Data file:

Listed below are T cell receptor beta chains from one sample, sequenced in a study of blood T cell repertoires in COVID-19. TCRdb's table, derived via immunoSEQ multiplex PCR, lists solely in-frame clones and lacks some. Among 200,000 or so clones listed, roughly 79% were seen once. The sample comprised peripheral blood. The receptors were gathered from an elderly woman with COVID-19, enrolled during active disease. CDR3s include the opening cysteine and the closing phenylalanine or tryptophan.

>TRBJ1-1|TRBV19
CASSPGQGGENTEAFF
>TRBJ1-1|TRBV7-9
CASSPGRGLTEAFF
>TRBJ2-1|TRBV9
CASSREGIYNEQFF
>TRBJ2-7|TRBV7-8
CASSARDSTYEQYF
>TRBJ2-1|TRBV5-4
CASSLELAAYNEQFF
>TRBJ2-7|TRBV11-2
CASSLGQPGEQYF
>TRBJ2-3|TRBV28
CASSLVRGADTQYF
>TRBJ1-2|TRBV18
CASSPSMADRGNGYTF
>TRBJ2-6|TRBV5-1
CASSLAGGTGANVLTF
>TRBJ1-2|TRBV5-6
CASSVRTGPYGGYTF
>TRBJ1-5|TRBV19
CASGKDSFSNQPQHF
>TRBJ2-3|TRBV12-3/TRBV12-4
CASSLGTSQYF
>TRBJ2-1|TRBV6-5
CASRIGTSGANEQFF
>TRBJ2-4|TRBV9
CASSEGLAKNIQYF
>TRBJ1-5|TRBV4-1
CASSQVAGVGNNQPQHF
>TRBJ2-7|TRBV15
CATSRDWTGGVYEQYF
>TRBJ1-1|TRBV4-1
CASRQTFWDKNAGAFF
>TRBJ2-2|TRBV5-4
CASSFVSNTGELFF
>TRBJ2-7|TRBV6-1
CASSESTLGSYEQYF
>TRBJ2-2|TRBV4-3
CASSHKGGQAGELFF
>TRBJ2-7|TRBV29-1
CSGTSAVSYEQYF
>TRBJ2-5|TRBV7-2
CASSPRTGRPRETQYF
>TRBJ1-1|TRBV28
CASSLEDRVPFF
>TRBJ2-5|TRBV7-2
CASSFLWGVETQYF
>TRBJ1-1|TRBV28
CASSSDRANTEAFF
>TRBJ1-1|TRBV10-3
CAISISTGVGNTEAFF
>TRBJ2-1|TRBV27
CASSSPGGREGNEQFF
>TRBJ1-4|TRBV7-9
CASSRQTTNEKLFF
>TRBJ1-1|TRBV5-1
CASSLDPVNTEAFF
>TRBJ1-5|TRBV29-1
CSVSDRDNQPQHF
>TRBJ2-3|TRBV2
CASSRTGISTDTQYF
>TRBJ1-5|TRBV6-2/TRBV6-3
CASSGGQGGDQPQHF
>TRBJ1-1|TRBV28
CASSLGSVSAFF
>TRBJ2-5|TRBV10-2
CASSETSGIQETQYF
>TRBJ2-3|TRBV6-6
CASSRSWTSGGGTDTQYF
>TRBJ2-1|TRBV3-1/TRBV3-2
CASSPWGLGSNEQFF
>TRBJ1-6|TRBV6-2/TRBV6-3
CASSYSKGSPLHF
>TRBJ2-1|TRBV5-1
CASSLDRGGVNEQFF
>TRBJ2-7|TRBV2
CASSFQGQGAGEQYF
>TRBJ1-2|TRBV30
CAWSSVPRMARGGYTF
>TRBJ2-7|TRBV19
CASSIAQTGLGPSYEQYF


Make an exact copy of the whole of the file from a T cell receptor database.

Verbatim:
Listed below are T cell receptor beta chains from one sample, sequenced in a study of blood T cell repertoires in COVID-19. TCRdb's table, derived via immunoSEQ multiplex PCR, lists solely in-frame clones and lacks some. Among 200,000 or so clones listed, roughly 79% were seen once. The sample comprised peripheral blood. The receptors were gathered from an elderly woman with COVID-19, enrolled during active disease. CDR3s include the opening cysteine and the closing phenylalanine or tryptophan.

>TRBJ1-1|TRBV19
CASSPGQGGENTEAFF
>TRBJ1-1|TRBV7-9
CASSPGRGLTEAFF
>TRBJ2-1|TRBV9
CASSREGIYNEQFF
>TRBJ2-7|TRBV7-8
CASSARDSTYEQYF
>TRBJ2-1|TRBV5-4
CASSLELAAYNEQFF
>TRBJ2-7|TRBV11-2
CASSLGQPGEQYF
>TRBJ2-3|TRBV28
CASSLVRGADTQYF
>TRBJ1-2|TRBV18
CASSPSMADRGNGYTF
>TRBJ2-6|TRBV5-1
CASSLAGGTGANVLTF
>TRBJ1-2|TRBV5-6
CASSVRTGPYGGYTF
>TRBJ1-5|TRBV19
CASGKDSFSNQPQHF
>TRBJ2-3|TRBV12-3/TRBV12-4
CASSLGTSQYF
>TRBJ2-1|TRBV6-5
CASRIGTSGANEQFF
>TRBJ2-4|TRBV9
CASSEGLAKNIQYF
>TRBJ1-5|TRBV4-1
CASSQVAGVGNNQPQHF
>TRBJ2-7|TRBV15
CATSRDWTGGVYEQYF
>TRBJ1-1|TRBV4-1
CASRQTFWDKNAGAFF
>TRBJ2-2|TRBV5-4
CASSFVSNTGELFF
>TRBJ2-7|TRBV6-1
CASSESTLGSYEQYF
>TRBJ2-2|TRBV4-3
CASSHKGGQAGELFF
>TRBJ2-7|TRBV29-1
CSGTSAVSYEQYF
>TRBJ2-5|TRBV7-2
CASSPRTGRPRETQYF
>TRBJ1-1|TRBV28
CASSLEDRVPFF
>TRBJ2-5|TRBV7-2
CASSFLWGVETQYF
>TRBJ1-1|TRBV28
CASSSDRANTEAFF
>TRBJ1-1|TRBV10-3
CAISISTGVGNTEAFF
>TRBJ2-1|TRBV27
CASSSPGGREGNEQFF
>TRBJ1-4|TRBV7-9
CASSRQTTNEKLFF
>TRBJ1-1|TRBV5-1
CASSLDPVNTEAFF
>TRBJ1-5|TRBV29-1
CSVSDRDNQPQHF
>TRBJ2-3|TRBV2
CASSRTGISTDTQYF
>TRBJ1-5|TRBV6-2/TRBV6-3
CASSGGQGGDQPQHF
>TRBJ1-1|TRBV28
CASSLGSVSAFF
>TRBJ2-5|TRBV10-2
CASSETSGIQETQYF
>TRBJ2-3|TRBV6-6
CASSRSWTSGGGTDTQYF
>TRBJ2-1|TRBV3-1/TRBV3-2
CASSPWGLGSNEQFF
>TRBJ1-6|TRBV6-2/TRBV6-3
CASSYSKGSPLHF
>TRBJ2-1|TRBV5-1
CASSLDRGGVNEQFF
>TRBJ2-7|TRBV2
CASSFQGQGAGEQYF
>TRBJ1-2|TRBV30
CAWSSVPRMARGGYTF
>TRBJ2-7|TRBV19
CASSIAQTGLGPSYEQYF